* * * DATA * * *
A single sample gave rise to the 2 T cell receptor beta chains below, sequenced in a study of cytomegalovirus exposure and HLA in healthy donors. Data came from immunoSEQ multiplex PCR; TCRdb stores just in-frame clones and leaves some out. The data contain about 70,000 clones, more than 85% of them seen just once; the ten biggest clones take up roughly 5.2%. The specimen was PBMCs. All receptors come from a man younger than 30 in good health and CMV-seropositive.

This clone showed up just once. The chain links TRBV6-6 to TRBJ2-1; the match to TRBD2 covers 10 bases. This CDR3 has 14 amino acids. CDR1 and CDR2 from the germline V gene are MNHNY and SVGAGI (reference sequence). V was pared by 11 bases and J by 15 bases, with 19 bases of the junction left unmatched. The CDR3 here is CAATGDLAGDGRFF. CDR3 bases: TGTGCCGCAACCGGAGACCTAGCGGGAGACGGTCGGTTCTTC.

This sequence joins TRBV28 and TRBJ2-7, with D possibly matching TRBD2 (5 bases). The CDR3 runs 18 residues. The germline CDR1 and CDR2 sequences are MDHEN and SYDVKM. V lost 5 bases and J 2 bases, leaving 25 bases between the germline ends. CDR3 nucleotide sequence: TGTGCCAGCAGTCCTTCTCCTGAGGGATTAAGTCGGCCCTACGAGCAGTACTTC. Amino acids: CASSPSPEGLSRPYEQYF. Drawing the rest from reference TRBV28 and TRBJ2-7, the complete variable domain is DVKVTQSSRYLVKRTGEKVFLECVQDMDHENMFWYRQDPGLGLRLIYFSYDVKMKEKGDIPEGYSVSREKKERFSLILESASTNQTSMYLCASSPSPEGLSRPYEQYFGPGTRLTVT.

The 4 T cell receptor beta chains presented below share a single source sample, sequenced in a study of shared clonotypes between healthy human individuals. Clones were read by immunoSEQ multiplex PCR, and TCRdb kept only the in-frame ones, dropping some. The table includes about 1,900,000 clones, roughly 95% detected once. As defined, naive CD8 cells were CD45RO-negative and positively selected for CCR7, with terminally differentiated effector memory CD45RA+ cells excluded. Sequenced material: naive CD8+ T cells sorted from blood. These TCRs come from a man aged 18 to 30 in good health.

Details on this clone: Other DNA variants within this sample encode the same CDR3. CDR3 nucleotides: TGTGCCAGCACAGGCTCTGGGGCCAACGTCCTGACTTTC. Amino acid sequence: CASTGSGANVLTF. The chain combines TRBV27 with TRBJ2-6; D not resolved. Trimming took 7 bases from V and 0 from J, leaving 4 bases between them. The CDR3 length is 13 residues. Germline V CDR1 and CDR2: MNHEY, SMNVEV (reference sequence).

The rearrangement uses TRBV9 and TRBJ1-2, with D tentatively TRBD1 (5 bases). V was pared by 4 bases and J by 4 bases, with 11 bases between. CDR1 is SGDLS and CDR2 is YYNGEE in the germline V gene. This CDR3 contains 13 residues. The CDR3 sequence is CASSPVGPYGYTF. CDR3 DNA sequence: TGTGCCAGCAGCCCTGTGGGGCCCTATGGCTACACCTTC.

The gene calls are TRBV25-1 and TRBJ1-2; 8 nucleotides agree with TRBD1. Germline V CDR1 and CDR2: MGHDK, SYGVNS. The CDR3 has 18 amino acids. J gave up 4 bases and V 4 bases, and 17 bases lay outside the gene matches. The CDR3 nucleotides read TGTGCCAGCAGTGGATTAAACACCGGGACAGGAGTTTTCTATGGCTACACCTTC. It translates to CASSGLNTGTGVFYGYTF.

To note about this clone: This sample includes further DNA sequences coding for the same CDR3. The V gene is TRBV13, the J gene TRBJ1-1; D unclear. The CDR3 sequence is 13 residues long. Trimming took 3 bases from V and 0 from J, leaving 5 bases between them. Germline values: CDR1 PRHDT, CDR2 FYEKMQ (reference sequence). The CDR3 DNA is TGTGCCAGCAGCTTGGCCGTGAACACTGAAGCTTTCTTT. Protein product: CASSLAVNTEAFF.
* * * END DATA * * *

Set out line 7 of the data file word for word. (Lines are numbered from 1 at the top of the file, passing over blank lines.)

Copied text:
The gene calls are TRBV25-1 and TRBJ1-2; 8 nucleotides agree with TRBD1. Germline V CDR1 and CDR2: MGHDK, SYGVNS. The CDR3 has 18 amino acids. J gave up 4 bases and V 4 bases, and 17 bases lay outside the gene matches. The CDR3 nucleotides read TGTGCCAGCAGTGGATTAAACACCGGGACAGGAGTTTTCTATGGCTACACCTTC. It translates to CASSGLNTGTGVFYGYTF.